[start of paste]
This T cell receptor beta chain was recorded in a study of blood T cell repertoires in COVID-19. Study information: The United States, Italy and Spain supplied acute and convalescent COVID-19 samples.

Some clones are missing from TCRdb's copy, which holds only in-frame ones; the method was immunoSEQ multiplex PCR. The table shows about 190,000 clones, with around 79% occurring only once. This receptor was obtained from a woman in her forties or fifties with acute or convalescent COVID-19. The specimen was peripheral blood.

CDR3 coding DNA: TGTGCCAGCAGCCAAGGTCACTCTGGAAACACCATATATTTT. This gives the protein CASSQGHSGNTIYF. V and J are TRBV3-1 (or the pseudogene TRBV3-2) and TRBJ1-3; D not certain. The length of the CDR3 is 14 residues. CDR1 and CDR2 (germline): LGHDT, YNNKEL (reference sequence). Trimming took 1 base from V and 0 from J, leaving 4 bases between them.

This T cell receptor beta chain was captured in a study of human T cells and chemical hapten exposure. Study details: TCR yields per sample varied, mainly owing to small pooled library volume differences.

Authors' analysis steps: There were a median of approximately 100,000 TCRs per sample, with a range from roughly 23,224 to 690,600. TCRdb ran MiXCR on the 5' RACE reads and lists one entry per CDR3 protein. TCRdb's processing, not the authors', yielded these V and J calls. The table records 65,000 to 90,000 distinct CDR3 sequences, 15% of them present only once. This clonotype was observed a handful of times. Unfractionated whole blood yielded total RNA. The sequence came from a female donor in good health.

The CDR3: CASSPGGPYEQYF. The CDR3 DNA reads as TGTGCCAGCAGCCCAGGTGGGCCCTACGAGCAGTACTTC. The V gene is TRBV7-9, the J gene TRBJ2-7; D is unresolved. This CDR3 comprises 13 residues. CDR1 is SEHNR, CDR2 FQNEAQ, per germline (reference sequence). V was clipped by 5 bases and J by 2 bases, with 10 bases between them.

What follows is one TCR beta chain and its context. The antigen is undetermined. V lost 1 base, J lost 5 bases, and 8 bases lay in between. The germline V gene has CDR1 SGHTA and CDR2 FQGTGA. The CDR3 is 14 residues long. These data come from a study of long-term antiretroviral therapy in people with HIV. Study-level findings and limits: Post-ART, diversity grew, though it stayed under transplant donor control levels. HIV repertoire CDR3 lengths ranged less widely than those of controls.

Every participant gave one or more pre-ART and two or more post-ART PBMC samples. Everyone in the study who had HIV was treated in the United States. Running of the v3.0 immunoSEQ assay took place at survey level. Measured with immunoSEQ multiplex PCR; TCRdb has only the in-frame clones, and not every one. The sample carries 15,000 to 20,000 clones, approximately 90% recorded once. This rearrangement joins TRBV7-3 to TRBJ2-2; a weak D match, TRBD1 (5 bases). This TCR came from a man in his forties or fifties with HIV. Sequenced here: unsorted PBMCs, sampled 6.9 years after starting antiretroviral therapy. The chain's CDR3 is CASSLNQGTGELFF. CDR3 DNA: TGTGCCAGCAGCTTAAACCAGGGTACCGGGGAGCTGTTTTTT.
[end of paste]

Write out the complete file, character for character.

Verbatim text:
This T cell receptor beta chain was recorded in a study of blood T cell repertoires in COVID-19. Study information: The United States, Italy and Spain supplied acute and convalescent COVID-19 samples.

Some clones are missing from TCRdb's copy, which holds only in-frame ones; the method was immunoSEQ multiplex PCR. The table shows about 190,000 clones, with around 79% occurring only once. This receptor was obtained from a woman in her forties or fifties with acute or convalescent COVID-19. The specimen was peripheral blood.

CDR3 coding DNA: TGTGCCAGCAGCCAAGGTCACTCTGGAAACACCATATATTTT. This gives the protein CASSQGHSGNTIYF. V and J are TRBV3-1 (or the pseudogene TRBV3-2) and TRBJ1-3; D not certain. The length of the CDR3 is 14 residues. CDR1 and CDR2 (germline): LGHDT, YNNKEL (reference sequence). Trimming took 1 base from V and 0 from J, leaving 4 bases between them.

This T cell receptor beta chain was captured in a study of human T cells and chemical hapten exposure. Study details: TCR yields per sample varied, mainly owing to small pooled library volume differences.

Authors' analysis steps: There were a median of approximately 100,000 TCRs per sample, with a range from roughly 23,224 to 690,600. TCRdb ran MiXCR on the 5' RACE reads and lists one entry per CDR3 protein. TCRdb's processing, not the authors', yielded these V and J calls. The table records 65,000 to 90,000 distinct CDR3 sequences, 15% of them present only once. This clonotype was observed a handful of times. Unfractionated whole blood yielded total RNA. The sequence came from a female donor in good health.

The CDR3: CASSPGGPYEQYF. The CDR3 DNA reads as TGTGCCAGCAGCCCAGGTGGGCCCTACGAGCAGTACTTC. The V gene is TRBV7-9, the J gene TRBJ2-7; D is unresolved. This CDR3 comprises 13 residues. CDR1 is SEHNR, CDR2 FQNEAQ, per germline (reference sequence). V was clipped by 5 bases and J by 2 bases, with 10 bases between them.

What follows is one TCR beta chain and its context. The antigen is undetermined. V lost 1 base, J lost 5 bases, and 8 bases lay in between. The germline V gene has CDR1 SGHTA and CDR2 FQGTGA. The CDR3 is 14 residues long. These data come from a study of long-term antiretroviral therapy in people with HIV. Study-level findings and limits: Post-ART, diversity grew, though it stayed under transplant donor control levels. HIV repertoire CDR3 lengths ranged less widely than those of controls.

Every participant gave one or more pre-ART and two or more post-ART PBMC samples. Everyone in the study who had HIV was treated in the United States. Running of the v3.0 immunoSEQ assay took place at survey level. Measured with immunoSEQ multiplex PCR; TCRdb has only the in-frame clones, and not every one. The sample carries 15,000 to 20,000 clones, approximately 90% recorded once. This rearrangement joins TRBV7-3 to TRBJ2-2; a weak D match, TRBD1 (5 bases). This TCR came from a man in his forties or fifties with HIV. Sequenced here: unsorted PBMCs, sampled 6.9 years after starting antiretroviral therapy. The chain's CDR3 is CASSLNQGTGELFF. CDR3 DNA: TGTGCCAGCAGCTTAAACCAGGGTACCGGGGAGCTGTTTTTT.